The odds of an Article V convention being called by the states seems increasingly likely with the proliferation of grassroots, social-media driven political mobilization, and because of growing dissatisfaction among people of all political persuasions with the direction the federal government is moving the country on any number of fronts. The Constitution is a living document that was intended by the founders to be responsibly altered by the people as circumstances warrant, so I believe the goals of ASL and other like-minded groups are important. Unfortunately at our particular meeting in Utah, there was an attempt by some states, under the influence of ALEC (the corporate–funded American Legislative Exchange Council), to encode a simple majority/”one state, one vote” provision into the rules, which would mean that the 26 least populated states could theoretically propose amendments. Though such a scenario would be unlikely to produce a proposal that would be ratified by 38 states, caution impelled a smaller coalition of ASL delegates to oppose any attempts to construct rules that could be more accommodative of activist agendas spearheaded by a disproportionate sampling of the country – be they liberal or conservative. A larger coalition of delegates at the Utah Convention – from states like Florida, Arizona, West Virginia, and Wyoming (the least populated state in the Union) – repeatedly “called the question” on substantial proposals, essentially stifling debate and ensuring their numbers would carry a vote. Around a dozen of us ultimately had to walk out at the end of the second day of the meetings to prevent agenda-driven proposals from being officially included in the draft rules. By walking out, the quorum was broken and no more official rules changes could be made until ASL meets again in late 2016.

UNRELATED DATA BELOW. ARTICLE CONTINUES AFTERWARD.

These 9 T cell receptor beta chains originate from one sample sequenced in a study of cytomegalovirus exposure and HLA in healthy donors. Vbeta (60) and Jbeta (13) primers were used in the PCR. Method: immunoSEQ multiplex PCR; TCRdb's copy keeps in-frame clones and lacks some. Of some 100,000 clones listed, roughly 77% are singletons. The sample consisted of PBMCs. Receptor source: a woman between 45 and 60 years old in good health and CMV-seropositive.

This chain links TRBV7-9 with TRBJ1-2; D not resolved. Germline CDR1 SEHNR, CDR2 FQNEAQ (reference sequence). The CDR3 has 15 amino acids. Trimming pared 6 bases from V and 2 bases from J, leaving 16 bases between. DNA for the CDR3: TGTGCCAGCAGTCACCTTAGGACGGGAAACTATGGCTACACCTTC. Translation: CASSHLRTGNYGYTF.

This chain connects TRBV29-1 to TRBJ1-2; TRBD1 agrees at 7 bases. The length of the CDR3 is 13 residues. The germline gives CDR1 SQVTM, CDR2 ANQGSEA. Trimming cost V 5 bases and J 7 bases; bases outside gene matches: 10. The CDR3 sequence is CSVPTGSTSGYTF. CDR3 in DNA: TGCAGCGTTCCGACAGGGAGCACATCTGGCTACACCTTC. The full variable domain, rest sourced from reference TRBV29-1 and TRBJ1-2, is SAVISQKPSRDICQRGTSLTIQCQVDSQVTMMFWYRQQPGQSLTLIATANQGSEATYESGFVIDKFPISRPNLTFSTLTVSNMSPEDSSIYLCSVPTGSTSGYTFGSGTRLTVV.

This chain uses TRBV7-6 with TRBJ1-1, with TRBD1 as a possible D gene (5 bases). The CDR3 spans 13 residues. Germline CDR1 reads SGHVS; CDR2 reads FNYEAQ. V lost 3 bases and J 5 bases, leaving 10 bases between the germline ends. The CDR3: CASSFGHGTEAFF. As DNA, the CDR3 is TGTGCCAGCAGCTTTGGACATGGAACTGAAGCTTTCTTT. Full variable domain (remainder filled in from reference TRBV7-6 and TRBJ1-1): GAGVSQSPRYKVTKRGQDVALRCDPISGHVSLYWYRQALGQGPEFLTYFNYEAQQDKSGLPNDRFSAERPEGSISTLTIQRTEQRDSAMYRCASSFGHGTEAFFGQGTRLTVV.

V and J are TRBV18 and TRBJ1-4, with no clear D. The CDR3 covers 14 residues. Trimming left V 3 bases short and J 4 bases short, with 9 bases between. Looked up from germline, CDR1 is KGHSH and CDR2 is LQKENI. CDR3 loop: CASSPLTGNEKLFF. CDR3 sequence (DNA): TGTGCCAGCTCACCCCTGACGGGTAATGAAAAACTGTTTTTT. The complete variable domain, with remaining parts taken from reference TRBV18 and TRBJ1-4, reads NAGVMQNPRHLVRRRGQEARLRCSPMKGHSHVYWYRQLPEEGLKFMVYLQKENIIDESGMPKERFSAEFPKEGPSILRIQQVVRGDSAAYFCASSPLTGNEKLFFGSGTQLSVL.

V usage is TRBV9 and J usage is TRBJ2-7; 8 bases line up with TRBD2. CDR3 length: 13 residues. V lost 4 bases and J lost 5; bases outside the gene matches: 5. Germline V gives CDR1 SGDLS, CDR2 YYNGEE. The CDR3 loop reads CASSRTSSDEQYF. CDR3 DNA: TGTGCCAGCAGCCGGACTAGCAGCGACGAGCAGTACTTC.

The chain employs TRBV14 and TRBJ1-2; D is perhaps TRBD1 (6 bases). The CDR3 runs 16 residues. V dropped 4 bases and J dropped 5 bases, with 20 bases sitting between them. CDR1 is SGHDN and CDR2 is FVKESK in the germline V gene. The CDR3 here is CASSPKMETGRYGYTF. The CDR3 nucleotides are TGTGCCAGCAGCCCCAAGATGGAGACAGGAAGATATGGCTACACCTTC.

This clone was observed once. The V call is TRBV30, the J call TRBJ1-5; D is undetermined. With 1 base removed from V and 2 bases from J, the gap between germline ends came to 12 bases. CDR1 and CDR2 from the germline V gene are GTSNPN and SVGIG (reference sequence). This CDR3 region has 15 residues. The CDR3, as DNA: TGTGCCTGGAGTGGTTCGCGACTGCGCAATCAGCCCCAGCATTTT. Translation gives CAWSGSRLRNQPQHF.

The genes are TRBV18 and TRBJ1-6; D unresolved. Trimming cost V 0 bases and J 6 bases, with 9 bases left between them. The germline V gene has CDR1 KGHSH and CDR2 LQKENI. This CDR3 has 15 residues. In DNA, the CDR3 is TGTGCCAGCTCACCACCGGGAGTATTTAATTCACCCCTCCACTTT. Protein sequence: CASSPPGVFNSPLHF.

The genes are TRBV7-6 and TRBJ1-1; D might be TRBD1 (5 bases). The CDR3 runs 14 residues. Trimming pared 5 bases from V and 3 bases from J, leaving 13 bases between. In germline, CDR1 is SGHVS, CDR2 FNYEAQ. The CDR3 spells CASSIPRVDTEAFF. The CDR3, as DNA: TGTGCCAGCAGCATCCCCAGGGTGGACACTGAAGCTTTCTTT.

The purpose of the alternate option encoded into Article V was based on the forethought given by the Founders to the real possibility that Congress may someday cease to be an effective or representative body. They believed that the citizens still needed a safety-valve mechanism to affect political change outside of regularly scheduled elections. In the words of Alexander Hamilton: “We may safely rely on the disposition of the state legislatures to erect barriers against the encroachment of the national authority.” Whether or not the current disposition of the states would satisfy Hamilton’s assumptions is debatable, but nearly 230 years after its inception as a Constitutional Republic, our country faces threats from within and without as almost never before. Do we dare to reach into the heart of our country’s soul, its Constitution, in an attempt to keep the spirit alive even with the risk that the patient could very well die on the table? Or do we leave it alone in the hopes that the majority of our elected officials and the major parties will serve the people and not the amelioration of a few? Either way, it’s clear that America is heading towards some kind of climactic social and economic restructuring, and one that probably needs to happen sooner rather than later.

The ASL will meet again this year on the East Coast, and we are hoping that all 50 states will send representation, in spite of, and because of, any trepidation any of them might feel about the wisdom of an Article V convention. There is some speculation that the threshold for calling a convention may already have been breached – if the 34 state applications submitted within the last few decades are determined to be legitimate and complimentary. If and when it ever happens, we’d better be prepared.

2016 Legislative Session is Underway